Cookies on this website

We use cookies to ensure that we give you the best experience on our website. If you click 'Accept all cookies' we'll assume that you are happy to receive all cookies and you won't see this message again. If you click 'Reject all non-essential cookies' only necessary cookies providing core functionality such as security, network management, and accessibility will be enabled. Click 'Find out more' for information on how to change your cookie settings.

OBJECTIVE: We investigated whether sensory-evoked cortical potentials could be used to estimate the age of an infant. Such a model could be used to identify infants who deviate from normal neurodevelopment. METHODS: Infants aged between 28- and 40-weeks post-menstrual age (PMA) (166 recording sessions in 96 infants) received trains of visual and tactile stimuli. Neurodynamic response functions for each stimulus were derived using principal component analysis and a machine learning model trained and validated to predict infant age. RESULTS: PMA could be predicted accurately from the magnitude of the evoked responses (training set mean absolute error and 95% confidence intervals: 1.41 [1.14; 1.74] weeks,p = 0.0001; test set mean absolute error: 1.55 [1.21; 1.95] weeks,p = 0.0002). Moreover, we show that their predicted age (their brain age) is correlated with a measure known to relate to maturity of the nervous system and is linked to long-term neurodevelopment. CONCLUSIONS: Sensory-evoked potentials are predictive of age in premature infants and brain age deviations are related to biologically and clinically meaningful individual differences in nervous system maturation. SIGNIFICANCE: This model could be used to detect abnormal development of infants' response to sensory stimuli in their environment and may be predictive of neurodevelopmental outcome.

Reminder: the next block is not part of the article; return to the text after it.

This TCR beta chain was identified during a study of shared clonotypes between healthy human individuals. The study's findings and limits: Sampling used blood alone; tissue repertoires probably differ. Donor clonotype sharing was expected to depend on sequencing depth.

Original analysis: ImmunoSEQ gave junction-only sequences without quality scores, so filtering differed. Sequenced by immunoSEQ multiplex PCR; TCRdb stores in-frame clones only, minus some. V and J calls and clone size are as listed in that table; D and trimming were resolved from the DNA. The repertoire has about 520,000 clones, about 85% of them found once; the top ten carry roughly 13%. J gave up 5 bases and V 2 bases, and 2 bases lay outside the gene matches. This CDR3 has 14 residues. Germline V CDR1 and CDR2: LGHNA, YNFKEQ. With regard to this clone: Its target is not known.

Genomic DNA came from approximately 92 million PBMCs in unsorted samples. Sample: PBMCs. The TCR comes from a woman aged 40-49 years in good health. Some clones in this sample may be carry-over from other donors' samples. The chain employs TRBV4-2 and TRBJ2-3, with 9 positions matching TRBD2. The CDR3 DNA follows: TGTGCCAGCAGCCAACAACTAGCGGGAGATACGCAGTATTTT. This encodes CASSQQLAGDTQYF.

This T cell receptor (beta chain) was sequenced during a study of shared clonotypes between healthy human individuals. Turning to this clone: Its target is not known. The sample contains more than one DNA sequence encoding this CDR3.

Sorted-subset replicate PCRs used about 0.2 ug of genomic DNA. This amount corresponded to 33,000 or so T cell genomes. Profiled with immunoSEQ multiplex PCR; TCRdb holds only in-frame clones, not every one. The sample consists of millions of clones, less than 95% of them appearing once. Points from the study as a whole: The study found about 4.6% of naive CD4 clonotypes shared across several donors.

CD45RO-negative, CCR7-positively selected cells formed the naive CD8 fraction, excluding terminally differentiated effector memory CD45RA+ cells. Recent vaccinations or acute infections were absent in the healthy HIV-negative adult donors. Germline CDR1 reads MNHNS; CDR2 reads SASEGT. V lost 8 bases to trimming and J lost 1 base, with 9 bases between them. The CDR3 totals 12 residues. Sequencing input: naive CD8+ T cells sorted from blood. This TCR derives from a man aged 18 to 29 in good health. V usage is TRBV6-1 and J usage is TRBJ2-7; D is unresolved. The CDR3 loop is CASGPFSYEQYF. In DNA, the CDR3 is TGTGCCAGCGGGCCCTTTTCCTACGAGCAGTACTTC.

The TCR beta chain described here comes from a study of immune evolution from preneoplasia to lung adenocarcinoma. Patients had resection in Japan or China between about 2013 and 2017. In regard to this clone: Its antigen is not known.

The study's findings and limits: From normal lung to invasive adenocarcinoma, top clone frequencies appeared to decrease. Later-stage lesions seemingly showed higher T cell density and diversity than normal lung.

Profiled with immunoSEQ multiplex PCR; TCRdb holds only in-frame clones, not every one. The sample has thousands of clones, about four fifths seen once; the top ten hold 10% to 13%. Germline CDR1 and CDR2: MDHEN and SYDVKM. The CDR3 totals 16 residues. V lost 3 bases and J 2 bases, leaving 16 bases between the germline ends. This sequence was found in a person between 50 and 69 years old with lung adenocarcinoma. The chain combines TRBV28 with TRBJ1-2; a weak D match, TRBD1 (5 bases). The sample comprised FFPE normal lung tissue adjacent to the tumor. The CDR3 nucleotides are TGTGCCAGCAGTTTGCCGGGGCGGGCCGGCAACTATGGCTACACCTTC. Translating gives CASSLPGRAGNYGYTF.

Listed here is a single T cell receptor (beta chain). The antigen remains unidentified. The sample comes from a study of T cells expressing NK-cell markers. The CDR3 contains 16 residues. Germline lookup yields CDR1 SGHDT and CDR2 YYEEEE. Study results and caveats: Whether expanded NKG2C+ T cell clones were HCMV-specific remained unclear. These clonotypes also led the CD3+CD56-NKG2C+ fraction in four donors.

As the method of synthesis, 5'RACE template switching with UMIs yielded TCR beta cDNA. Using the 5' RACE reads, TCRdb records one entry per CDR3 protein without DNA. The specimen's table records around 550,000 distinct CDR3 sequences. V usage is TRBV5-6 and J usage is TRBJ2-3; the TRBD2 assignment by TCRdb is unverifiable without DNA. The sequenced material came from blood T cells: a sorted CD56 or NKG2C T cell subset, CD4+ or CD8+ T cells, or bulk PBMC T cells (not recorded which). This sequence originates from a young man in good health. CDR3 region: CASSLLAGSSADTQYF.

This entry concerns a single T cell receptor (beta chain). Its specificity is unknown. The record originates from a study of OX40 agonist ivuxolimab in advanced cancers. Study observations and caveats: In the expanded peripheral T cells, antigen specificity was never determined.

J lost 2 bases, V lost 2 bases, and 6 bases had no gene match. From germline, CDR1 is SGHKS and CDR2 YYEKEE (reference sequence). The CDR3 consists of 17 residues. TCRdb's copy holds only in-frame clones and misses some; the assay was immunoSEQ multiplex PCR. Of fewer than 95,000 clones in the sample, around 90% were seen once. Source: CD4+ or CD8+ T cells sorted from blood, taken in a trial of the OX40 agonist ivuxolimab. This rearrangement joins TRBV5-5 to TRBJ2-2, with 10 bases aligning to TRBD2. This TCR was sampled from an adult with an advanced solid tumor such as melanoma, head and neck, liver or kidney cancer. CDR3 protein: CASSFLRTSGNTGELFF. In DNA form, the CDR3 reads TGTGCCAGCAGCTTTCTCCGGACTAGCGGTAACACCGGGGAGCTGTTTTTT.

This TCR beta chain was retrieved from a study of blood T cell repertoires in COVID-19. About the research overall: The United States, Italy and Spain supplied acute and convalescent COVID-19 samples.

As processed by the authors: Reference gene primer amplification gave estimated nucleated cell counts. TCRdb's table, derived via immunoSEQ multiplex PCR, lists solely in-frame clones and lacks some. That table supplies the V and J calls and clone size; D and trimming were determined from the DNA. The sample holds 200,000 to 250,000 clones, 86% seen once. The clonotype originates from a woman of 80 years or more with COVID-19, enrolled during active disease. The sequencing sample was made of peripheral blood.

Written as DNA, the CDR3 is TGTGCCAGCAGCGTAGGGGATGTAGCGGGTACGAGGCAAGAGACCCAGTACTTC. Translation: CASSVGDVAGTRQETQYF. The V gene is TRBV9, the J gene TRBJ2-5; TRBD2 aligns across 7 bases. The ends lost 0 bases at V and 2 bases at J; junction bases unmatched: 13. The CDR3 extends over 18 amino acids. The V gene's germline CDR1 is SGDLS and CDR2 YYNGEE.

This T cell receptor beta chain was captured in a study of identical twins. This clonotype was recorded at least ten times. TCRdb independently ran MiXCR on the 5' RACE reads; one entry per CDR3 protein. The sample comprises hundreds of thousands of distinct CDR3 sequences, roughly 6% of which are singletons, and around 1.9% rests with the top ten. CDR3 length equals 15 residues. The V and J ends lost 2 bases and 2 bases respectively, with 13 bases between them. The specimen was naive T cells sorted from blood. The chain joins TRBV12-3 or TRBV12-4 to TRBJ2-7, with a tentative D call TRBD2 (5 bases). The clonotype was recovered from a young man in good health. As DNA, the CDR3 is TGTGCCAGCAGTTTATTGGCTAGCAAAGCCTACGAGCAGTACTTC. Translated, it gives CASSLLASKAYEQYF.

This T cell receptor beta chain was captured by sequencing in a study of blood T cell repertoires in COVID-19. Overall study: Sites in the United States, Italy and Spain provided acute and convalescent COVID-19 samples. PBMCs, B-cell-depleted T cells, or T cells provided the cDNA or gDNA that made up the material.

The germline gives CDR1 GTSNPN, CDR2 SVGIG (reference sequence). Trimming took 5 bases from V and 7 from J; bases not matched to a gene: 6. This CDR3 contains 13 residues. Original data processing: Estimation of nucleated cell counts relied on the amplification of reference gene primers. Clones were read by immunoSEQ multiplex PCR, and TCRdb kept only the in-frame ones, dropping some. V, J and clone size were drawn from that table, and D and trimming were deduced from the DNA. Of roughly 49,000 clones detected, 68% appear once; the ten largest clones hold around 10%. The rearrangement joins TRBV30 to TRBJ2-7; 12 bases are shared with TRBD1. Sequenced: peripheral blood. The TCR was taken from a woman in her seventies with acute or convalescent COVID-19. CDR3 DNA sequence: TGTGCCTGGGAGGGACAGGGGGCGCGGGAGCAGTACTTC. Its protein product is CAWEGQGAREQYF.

Original publication




Journal article


Clin Neurophysiol

Publication Date





61 - 72


Electroencephalography, Machine learning, Preterm, Reflex withdrawal, Tactile, Visual, Infant, Newborn, Infant, Humans, Infant, Premature, Evoked Potentials, Brain